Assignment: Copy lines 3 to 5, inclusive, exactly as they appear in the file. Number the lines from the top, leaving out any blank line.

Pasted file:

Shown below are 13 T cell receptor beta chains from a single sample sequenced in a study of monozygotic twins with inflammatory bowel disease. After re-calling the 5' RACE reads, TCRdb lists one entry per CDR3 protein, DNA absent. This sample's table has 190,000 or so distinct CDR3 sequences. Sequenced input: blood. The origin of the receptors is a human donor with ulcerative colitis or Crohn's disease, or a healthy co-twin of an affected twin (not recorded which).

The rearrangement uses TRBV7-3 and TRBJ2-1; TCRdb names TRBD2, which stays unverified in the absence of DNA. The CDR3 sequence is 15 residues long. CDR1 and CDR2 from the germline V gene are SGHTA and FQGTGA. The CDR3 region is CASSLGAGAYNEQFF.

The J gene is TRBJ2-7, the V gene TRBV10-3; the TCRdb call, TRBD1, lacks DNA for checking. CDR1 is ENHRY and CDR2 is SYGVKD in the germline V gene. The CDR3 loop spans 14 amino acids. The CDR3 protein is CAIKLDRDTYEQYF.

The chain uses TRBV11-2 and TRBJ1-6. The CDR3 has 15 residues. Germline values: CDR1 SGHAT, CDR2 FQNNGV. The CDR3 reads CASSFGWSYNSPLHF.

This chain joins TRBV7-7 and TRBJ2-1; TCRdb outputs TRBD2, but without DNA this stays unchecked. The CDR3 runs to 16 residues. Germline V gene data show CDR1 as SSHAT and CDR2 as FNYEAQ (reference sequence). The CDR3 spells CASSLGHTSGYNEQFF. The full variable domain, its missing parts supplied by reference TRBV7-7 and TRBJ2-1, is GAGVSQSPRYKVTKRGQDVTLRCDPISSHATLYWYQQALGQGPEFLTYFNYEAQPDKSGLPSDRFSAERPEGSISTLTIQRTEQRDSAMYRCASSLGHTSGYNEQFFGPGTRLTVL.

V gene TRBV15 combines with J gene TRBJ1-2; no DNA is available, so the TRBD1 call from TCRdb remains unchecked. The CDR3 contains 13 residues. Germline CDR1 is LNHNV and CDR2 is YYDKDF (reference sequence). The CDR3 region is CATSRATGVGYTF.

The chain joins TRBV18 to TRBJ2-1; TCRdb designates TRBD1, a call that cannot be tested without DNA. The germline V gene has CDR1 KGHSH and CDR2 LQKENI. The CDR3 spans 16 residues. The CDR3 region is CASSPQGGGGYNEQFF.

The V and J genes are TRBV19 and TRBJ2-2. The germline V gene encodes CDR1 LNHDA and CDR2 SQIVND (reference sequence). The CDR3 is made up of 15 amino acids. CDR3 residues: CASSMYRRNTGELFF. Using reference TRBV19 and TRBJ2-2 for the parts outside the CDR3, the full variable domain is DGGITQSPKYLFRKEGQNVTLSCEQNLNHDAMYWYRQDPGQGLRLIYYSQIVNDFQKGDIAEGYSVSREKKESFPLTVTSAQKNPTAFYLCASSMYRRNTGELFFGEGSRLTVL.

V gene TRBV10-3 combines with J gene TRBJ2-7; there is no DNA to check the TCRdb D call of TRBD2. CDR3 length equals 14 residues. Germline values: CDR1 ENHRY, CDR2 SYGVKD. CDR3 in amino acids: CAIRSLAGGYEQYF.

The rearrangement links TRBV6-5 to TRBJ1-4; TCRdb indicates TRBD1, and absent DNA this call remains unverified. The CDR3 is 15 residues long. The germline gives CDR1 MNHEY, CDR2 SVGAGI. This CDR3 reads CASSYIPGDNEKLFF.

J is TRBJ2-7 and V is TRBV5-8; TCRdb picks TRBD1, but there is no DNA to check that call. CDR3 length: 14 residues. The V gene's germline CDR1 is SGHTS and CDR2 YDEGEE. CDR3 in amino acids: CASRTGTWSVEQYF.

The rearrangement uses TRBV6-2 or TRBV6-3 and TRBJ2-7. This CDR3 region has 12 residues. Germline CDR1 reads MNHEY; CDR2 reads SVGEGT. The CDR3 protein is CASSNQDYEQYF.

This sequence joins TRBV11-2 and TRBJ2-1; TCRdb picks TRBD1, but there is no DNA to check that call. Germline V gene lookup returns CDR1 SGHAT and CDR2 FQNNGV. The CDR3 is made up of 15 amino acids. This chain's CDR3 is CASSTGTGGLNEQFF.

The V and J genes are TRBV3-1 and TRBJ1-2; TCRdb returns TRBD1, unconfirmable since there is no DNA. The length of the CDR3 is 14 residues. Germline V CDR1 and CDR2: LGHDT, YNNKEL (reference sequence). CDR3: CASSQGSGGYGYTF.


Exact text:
The J gene is TRBJ2-7, the V gene TRBV10-3; the TCRdb call, TRBD1, lacks DNA for checking. CDR1 is ENHRY and CDR2 is SYGVKD in the germline V gene. The CDR3 loop spans 14 amino acids. The CDR3 protein is CAIKLDRDTYEQYF.

The chain uses TRBV11-2 and TRBJ1-6. The CDR3 has 15 residues. Germline values: CDR1 SGHAT, CDR2 FQNNGV. The CDR3 reads CASSFGWSYNSPLHF.

This chain joins TRBV7-7 and TRBJ2-1; TCRdb outputs TRBD2, but without DNA this stays unchecked. The CDR3 runs to 16 residues. Germline V gene data show CDR1 as SSHAT and CDR2 as FNYEAQ (reference sequence). The CDR3 spells CASSLGHTSGYNEQFF. The full variable domain, its missing parts supplied by reference TRBV7-7 and TRBJ2-1, is GAGVSQSPRYKVTKRGQDVTLRCDPISSHATLYWYQQALGQGPEFLTYFNYEAQPDKSGLPSDRFSAERPEGSISTLTIQRTEQRDSAMYRCASSLGHTSGYNEQFFGPGTRLTVL.